Estonia, Latvia and several other countries in the region are also considering similar moves, he said, adding that Lithuania was planning to strengthen relations with Taiwan. This year, Vilnius plans to open an economic representation office in Taipei.
Besides the Baltic states, the 17+1 format launched in 2012 includes Albania, Bosnia and Herzegovina, Bulgaria, Croatia, the Czech Republic, Greece, Hungary, North Macedonia, Montenegro, Poland, Romania, Serbia, Slovakia, and Slovenia.
In previous 17+1 summits, Beijing pledged to invest in local infrastructure, including ports, roads and industries that have failed to attract Western capital, boost railway cargo volumes, develop communications technologies, and open its market to Eastern European imports, thus making the region China’s gateway to Europe.
“The recent 17+1 summit was disappointing for China. [...] The investment that China promised has largely failed to materialise,” said Chris Miller, director of the Eurasia Programme at the Foreign Policy Research Institute (FPRI).
The Slovak prime minister agreed to attend the meeting at the last minute, leading to Bratisalva signing an agricultural trade agreement with China.
During the summit, Xi Jinping made new promises to turn Central and Eastern Europe into the “number one region” in the world where China's ambitious Belt and Road Initiative (BRI) would be implemented.
However, few concrete promises were made, while even the proposed projects have raised doubts about the movement of goods through EU and non-EU countries, where different rules apply.
“The reality is that China has invested much less than promised,” said Miller.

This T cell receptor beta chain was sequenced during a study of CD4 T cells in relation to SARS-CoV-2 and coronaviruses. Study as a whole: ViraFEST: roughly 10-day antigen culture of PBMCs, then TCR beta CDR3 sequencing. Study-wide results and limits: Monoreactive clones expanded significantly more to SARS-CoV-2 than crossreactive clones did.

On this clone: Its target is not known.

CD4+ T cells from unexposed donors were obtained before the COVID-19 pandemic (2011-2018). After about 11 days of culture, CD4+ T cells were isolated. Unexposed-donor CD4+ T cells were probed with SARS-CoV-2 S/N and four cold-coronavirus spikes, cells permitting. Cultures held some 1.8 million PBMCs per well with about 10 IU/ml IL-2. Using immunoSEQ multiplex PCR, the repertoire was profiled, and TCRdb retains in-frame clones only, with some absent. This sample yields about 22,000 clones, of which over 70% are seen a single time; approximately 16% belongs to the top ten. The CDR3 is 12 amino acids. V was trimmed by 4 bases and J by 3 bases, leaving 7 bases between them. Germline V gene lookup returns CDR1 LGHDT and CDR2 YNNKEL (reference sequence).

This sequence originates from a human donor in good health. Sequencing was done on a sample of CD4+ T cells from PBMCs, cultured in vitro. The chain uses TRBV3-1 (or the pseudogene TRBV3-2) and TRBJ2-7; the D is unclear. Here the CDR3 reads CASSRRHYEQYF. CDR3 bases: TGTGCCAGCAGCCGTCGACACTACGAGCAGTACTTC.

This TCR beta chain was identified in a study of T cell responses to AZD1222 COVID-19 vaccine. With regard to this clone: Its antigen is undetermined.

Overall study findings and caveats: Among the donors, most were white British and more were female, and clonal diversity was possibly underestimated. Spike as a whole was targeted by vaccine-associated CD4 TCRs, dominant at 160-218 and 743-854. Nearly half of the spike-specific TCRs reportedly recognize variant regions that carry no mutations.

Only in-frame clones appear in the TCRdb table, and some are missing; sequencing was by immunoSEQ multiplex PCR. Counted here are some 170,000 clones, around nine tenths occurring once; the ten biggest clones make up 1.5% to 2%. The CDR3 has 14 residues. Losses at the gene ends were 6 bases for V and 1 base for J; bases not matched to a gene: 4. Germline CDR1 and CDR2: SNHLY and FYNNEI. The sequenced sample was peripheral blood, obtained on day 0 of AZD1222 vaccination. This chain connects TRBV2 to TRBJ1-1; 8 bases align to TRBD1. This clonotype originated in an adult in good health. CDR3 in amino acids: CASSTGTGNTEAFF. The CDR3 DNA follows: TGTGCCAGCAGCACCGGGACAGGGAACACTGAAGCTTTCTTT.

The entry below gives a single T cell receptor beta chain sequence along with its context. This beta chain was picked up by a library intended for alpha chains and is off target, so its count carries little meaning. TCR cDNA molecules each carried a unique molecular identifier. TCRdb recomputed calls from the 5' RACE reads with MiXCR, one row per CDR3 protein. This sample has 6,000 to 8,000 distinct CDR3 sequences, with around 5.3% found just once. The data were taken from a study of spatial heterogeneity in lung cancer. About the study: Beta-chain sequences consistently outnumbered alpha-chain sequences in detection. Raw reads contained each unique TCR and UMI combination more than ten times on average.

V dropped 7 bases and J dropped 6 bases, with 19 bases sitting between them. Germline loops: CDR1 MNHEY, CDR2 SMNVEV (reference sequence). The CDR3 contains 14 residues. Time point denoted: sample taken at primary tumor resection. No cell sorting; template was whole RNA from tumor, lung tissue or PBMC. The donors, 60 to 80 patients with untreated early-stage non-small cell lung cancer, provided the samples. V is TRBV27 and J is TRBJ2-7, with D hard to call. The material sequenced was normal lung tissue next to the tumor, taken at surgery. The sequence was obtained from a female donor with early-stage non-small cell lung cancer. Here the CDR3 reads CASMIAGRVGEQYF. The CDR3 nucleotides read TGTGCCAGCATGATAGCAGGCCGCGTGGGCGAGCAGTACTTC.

According to MP Pavilionis, “we do not get any economic returns”.
“Instead, we get economic threats or even threats to our national security. And then we desperately try to counter them. Why should we get involved in this?” he added.
Last September, a leak from a Chinese company, Zhenhua Data Information Technology, which is linked to the Chinese government and armed forces, showed that it was collecting data on some 2.4 million people around the world – all of them related to the 17+1 format, including over 500 people from Lithuania.
“The expectations that political and economic leaders in Central Europe and the Baltics may have had, have been frustrated,” said Andrijauskas.
“There are no indications that Beijing will return its focus to the region or showers us with mountains of gold and rivers of honey and milk. [...] It’s important to answer whether there are still any benefits from participating in the format that raises concerns for our partners and allies,” he added.
The 17+1 forum can turn into yet another “diplomatic zombie” for China – Beijing's mode of politics does not allow admitting mistakes or abandon failed projects, according to Andreea Brînză, vice president of the Romanian Institute for the Study of the Asia-Pacific (RISAP).
China will not turn away from the region. “The fact that China already imagines itself as a superpower means that Beijing is interested in all regions and countries of the world,” said Andrijauskas.